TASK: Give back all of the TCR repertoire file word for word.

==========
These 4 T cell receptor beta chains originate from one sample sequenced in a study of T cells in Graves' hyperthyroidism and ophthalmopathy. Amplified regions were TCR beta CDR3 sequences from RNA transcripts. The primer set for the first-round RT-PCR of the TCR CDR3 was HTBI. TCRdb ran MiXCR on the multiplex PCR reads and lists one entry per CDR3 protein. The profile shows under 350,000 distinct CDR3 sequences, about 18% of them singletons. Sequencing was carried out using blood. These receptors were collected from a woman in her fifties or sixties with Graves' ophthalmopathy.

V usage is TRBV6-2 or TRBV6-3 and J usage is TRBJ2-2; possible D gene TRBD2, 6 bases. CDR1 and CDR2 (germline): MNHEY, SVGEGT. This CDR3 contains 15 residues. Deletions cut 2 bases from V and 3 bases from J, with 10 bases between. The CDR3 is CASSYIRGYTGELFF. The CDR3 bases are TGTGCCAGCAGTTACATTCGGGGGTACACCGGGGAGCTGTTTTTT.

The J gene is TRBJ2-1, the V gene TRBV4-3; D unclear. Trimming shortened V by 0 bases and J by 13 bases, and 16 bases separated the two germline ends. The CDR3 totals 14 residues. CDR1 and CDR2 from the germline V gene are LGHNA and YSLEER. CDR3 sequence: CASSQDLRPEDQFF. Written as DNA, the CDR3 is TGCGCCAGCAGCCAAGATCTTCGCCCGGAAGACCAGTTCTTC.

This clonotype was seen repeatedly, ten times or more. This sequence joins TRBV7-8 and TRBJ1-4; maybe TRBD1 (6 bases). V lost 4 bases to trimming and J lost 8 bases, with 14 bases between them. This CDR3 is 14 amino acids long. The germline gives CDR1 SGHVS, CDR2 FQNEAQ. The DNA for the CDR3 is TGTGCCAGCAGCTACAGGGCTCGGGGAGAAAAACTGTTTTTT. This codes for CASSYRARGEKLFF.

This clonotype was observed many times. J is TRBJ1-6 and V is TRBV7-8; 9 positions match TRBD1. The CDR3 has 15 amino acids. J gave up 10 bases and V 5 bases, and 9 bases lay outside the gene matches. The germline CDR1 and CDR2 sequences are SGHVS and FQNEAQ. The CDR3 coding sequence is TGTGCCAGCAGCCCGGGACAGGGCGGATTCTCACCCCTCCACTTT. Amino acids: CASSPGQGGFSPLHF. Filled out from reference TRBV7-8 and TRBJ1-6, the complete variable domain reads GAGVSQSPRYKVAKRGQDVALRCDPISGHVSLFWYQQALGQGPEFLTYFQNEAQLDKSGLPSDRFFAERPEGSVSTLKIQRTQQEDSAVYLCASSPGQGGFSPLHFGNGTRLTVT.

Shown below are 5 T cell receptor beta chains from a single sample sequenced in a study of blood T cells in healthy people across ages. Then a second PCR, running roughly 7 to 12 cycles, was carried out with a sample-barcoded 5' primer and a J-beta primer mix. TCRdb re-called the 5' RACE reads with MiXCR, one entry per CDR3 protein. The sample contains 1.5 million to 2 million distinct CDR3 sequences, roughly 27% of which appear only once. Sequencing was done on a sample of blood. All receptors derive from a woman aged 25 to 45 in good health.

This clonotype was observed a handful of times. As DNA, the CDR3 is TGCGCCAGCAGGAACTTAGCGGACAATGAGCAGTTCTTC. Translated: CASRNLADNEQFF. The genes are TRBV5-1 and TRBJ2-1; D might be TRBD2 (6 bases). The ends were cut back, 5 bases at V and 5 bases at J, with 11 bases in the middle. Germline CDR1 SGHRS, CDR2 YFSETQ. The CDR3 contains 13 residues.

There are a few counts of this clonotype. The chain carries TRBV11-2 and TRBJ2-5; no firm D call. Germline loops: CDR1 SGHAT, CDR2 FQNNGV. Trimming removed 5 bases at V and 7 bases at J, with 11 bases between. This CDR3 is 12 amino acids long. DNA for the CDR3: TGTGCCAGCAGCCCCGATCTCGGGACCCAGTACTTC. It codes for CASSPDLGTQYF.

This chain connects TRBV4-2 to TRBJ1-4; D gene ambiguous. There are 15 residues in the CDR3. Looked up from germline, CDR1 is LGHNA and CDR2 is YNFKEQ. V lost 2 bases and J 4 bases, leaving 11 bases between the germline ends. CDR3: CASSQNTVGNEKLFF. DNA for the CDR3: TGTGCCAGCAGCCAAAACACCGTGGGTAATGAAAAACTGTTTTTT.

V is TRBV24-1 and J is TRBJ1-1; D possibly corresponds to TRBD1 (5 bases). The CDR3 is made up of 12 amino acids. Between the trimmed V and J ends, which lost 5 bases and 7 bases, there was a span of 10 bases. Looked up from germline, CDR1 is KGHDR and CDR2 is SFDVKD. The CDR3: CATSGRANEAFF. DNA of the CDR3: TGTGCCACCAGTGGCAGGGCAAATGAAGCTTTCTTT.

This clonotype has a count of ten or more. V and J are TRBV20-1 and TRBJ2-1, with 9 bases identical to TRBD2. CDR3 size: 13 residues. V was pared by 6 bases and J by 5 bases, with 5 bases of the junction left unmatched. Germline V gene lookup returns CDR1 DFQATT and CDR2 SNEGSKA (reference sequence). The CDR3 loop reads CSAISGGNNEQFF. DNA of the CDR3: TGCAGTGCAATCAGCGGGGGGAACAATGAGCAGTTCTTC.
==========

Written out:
These 4 T cell receptor beta chains originate from one sample sequenced in a study of T cells in Graves' hyperthyroidism and ophthalmopathy. Amplified regions were TCR beta CDR3 sequences from RNA transcripts. The primer set for the first-round RT-PCR of the TCR CDR3 was HTBI. TCRdb ran MiXCR on the multiplex PCR reads and lists one entry per CDR3 protein. The profile shows under 350,000 distinct CDR3 sequences, about 18% of them singletons. Sequencing was carried out using blood. These receptors were collected from a woman in her fifties or sixties with Graves' ophthalmopathy.

V usage is TRBV6-2 or TRBV6-3 and J usage is TRBJ2-2; possible D gene TRBD2, 6 bases. CDR1 and CDR2 (germline): MNHEY, SVGEGT. This CDR3 contains 15 residues. Deletions cut 2 bases from V and 3 bases from J, with 10 bases between. The CDR3 is CASSYIRGYTGELFF. The CDR3 bases are TGTGCCAGCAGTTACATTCGGGGGTACACCGGGGAGCTGTTTTTT.

The J gene is TRBJ2-1, the V gene TRBV4-3; D unclear. Trimming shortened V by 0 bases and J by 13 bases, and 16 bases separated the two germline ends. The CDR3 totals 14 residues. CDR1 and CDR2 from the germline V gene are LGHNA and YSLEER. CDR3 sequence: CASSQDLRPEDQFF. Written as DNA, the CDR3 is TGCGCCAGCAGCCAAGATCTTCGCCCGGAAGACCAGTTCTTC.

This clonotype was seen repeatedly, ten times or more. This sequence joins TRBV7-8 and TRBJ1-4; maybe TRBD1 (6 bases). V lost 4 bases to trimming and J lost 8 bases, with 14 bases between them. This CDR3 is 14 amino acids long. The germline gives CDR1 SGHVS, CDR2 FQNEAQ. The DNA for the CDR3 is TGTGCCAGCAGCTACAGGGCTCGGGGAGAAAAACTGTTTTTT. This codes for CASSYRARGEKLFF.

This clonotype was observed many times. J is TRBJ1-6 and V is TRBV7-8; 9 positions match TRBD1. The CDR3 has 15 amino acids. J gave up 10 bases and V 5 bases, and 9 bases lay outside the gene matches. The germline CDR1 and CDR2 sequences are SGHVS and FQNEAQ. The CDR3 coding sequence is TGTGCCAGCAGCCCGGGACAGGGCGGATTCTCACCCCTCCACTTT. Amino acids: CASSPGQGGFSPLHF. Filled out from reference TRBV7-8 and TRBJ1-6, the complete variable domain reads GAGVSQSPRYKVAKRGQDVALRCDPISGHVSLFWYQQALGQGPEFLTYFQNEAQLDKSGLPSDRFFAERPEGSVSTLKIQRTQQEDSAVYLCASSPGQGGFSPLHFGNGTRLTVT.

Shown below are 5 T cell receptor beta chains from a single sample sequenced in a study of blood T cells in healthy people across ages. Then a second PCR, running roughly 7 to 12 cycles, was carried out with a sample-barcoded 5' primer and a J-beta primer mix. TCRdb re-called the 5' RACE reads with MiXCR, one entry per CDR3 protein. The sample contains 1.5 million to 2 million distinct CDR3 sequences, roughly 27% of which appear only once. Sequencing was done on a sample of blood. All receptors derive from a woman aged 25 to 45 in good health.

This clonotype was observed a handful of times. As DNA, the CDR3 is TGCGCCAGCAGGAACTTAGCGGACAATGAGCAGTTCTTC. Translated: CASRNLADNEQFF. The genes are TRBV5-1 and TRBJ2-1; D might be TRBD2 (6 bases). The ends were cut back, 5 bases at V and 5 bases at J, with 11 bases in the middle. Germline CDR1 SGHRS, CDR2 YFSETQ. The CDR3 contains 13 residues.

There are a few counts of this clonotype. The chain carries TRBV11-2 and TRBJ2-5; no firm D call. Germline loops: CDR1 SGHAT, CDR2 FQNNGV. Trimming removed 5 bases at V and 7 bases at J, with 11 bases between. This CDR3 is 12 amino acids long. DNA for the CDR3: TGTGCCAGCAGCCCCGATCTCGGGACCCAGTACTTC. It codes for CASSPDLGTQYF.

This chain connects TRBV4-2 to TRBJ1-4; D gene ambiguous. There are 15 residues in the CDR3. Looked up from germline, CDR1 is LGHNA and CDR2 is YNFKEQ. V lost 2 bases and J 4 bases, leaving 11 bases between the germline ends. CDR3: CASSQNTVGNEKLFF. DNA for the CDR3: TGTGCCAGCAGCCAAAACACCGTGGGTAATGAAAAACTGTTTTTT.

V is TRBV24-1 and J is TRBJ1-1; D possibly corresponds to TRBD1 (5 bases). The CDR3 is made up of 12 amino acids. Between the trimmed V and J ends, which lost 5 bases and 7 bases, there was a span of 10 bases. Looked up from germline, CDR1 is KGHDR and CDR2 is SFDVKD. The CDR3: CATSGRANEAFF. DNA of the CDR3: TGTGCCACCAGTGGCAGGGCAAATGAAGCTTTCTTT.

This clonotype has a count of ten or more. V and J are TRBV20-1 and TRBJ2-1, with 9 bases identical to TRBD2. CDR3 size: 13 residues. V was pared by 6 bases and J by 5 bases, with 5 bases of the junction left unmatched. Germline V gene lookup returns CDR1 DFQATT and CDR2 SNEGSKA (reference sequence). The CDR3 loop reads CSAISGGNNEQFF. DNA of the CDR3: TGCAGTGCAATCAGCGGGGGGAACAATGAGCAGTTCTTC.